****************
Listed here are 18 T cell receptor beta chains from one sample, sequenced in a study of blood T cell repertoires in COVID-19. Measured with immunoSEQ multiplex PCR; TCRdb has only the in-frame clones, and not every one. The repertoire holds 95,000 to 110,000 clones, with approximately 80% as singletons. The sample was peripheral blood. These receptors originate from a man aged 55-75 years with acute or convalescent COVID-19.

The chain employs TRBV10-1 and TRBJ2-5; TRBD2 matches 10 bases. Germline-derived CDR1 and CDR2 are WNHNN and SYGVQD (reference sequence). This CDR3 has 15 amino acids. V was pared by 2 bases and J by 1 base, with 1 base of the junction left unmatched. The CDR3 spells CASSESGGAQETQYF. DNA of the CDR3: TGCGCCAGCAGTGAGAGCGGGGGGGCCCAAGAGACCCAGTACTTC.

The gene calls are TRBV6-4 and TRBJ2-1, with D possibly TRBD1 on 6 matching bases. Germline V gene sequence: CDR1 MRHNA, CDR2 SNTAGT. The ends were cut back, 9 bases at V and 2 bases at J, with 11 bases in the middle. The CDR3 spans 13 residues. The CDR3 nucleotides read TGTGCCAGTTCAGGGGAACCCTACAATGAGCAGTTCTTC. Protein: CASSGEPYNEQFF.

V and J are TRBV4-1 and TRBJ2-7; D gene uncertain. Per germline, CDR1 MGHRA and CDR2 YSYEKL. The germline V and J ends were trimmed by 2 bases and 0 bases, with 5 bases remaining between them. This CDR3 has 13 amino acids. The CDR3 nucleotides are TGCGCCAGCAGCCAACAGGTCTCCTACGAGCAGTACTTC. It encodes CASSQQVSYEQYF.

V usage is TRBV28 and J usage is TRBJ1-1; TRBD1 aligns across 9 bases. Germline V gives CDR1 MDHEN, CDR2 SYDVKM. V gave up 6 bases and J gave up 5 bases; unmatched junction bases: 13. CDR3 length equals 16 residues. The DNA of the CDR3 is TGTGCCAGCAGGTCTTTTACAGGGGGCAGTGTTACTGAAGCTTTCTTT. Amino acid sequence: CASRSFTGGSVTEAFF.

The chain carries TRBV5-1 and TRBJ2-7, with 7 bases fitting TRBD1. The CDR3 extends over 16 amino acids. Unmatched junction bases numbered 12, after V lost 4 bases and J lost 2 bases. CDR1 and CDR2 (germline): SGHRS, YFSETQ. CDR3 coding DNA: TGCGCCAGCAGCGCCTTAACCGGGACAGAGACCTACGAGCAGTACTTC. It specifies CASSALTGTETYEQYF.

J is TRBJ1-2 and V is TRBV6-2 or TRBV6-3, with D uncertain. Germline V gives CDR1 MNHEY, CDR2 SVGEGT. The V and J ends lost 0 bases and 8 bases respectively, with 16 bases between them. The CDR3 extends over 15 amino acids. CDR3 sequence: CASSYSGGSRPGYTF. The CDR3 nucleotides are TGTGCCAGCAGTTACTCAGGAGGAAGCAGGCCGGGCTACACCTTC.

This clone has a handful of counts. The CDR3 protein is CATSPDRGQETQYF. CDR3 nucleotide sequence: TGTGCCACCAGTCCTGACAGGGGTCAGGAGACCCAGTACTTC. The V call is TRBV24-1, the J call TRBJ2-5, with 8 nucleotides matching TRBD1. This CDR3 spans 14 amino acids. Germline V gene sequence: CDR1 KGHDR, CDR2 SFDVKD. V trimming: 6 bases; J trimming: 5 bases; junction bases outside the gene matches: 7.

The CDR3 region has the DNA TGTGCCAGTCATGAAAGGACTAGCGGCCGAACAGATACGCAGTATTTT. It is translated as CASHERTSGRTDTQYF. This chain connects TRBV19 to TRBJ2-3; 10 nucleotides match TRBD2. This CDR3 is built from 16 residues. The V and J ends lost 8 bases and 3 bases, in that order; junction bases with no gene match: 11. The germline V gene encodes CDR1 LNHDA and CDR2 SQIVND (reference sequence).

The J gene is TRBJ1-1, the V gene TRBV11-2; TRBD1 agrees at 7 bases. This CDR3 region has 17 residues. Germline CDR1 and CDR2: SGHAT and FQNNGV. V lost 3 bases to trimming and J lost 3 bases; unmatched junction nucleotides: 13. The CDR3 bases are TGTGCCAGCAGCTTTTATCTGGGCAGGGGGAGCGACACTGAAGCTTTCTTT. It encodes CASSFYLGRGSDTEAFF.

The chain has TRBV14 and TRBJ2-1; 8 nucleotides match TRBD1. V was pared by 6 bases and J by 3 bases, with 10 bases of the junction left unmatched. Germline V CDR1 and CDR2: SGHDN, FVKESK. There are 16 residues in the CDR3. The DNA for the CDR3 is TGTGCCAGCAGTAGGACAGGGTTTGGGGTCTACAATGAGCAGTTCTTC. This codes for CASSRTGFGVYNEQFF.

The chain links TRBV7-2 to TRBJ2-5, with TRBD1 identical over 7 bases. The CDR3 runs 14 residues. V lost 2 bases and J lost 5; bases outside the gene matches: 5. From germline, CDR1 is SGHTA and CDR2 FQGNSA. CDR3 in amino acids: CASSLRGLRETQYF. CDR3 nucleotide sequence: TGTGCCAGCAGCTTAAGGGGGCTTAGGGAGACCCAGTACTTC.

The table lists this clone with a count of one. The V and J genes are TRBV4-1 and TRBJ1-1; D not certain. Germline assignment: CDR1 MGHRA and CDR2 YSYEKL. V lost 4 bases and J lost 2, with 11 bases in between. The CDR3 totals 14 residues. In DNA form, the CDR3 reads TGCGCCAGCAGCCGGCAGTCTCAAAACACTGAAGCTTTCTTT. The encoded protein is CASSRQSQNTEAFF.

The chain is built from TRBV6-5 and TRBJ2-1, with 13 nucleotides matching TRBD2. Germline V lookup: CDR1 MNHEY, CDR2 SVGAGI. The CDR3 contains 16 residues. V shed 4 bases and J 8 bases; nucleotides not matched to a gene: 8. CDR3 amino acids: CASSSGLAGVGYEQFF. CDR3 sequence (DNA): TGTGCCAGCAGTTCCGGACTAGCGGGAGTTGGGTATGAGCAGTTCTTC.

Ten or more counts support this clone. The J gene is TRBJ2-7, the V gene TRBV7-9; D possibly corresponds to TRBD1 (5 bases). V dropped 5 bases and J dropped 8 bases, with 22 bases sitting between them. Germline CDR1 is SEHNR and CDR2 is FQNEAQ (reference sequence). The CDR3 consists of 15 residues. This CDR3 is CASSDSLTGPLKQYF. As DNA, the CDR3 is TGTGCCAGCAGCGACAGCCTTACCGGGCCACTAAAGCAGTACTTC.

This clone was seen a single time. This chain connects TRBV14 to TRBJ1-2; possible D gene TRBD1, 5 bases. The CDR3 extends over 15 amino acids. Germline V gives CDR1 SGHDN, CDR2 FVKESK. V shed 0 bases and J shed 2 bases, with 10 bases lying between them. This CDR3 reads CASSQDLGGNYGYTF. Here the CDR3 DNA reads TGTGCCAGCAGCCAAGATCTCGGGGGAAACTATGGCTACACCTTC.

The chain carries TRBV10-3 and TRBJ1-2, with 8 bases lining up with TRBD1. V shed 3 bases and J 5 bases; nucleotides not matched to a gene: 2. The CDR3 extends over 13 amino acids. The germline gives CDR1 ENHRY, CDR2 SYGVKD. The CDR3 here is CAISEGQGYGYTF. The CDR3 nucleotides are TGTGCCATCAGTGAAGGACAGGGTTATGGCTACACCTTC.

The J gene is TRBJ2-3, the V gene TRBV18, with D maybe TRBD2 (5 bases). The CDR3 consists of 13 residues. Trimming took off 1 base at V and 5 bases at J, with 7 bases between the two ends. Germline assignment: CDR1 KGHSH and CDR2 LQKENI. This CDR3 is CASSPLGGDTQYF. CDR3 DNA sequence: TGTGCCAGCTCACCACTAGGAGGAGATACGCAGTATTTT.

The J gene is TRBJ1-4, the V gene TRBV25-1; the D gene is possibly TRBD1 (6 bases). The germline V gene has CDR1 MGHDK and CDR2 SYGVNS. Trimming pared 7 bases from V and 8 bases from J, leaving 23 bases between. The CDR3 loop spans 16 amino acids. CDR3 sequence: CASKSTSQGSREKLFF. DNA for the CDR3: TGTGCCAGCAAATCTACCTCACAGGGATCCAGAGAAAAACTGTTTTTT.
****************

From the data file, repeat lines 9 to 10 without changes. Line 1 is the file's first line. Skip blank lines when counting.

The CDR3 region has the DNA TGTGCCAGTCATGAAAGGACTAGCGGCCGAACAGATACGCAGTATTTT. It is translated as CASHERTSGRTDTQYF. This chain connects TRBV19 to TRBJ2-3; 10 nucleotides match TRBD2. This CDR3 is built from 16 residues. The V and J ends lost 8 bases and 3 bases, in that order; junction bases with no gene match: 11. The germline V gene encodes CDR1 LNHDA and CDR2 SQIVND (reference sequence).

The J gene is TRBJ1-1, the V gene TRBV11-2; TRBD1 agrees at 7 bases. This CDR3 region has 17 residues. Germline CDR1 and CDR2: SGHAT and FQNNGV. V lost 3 bases to trimming and J lost 3 bases; unmatched junction nucleotides: 13. The CDR3 bases are TGTGCCAGCAGCTTTTATCTGGGCAGGGGGAGCGACACTGAAGCTTTCTTT. It encodes CASSFYLGRGSDTEAFF.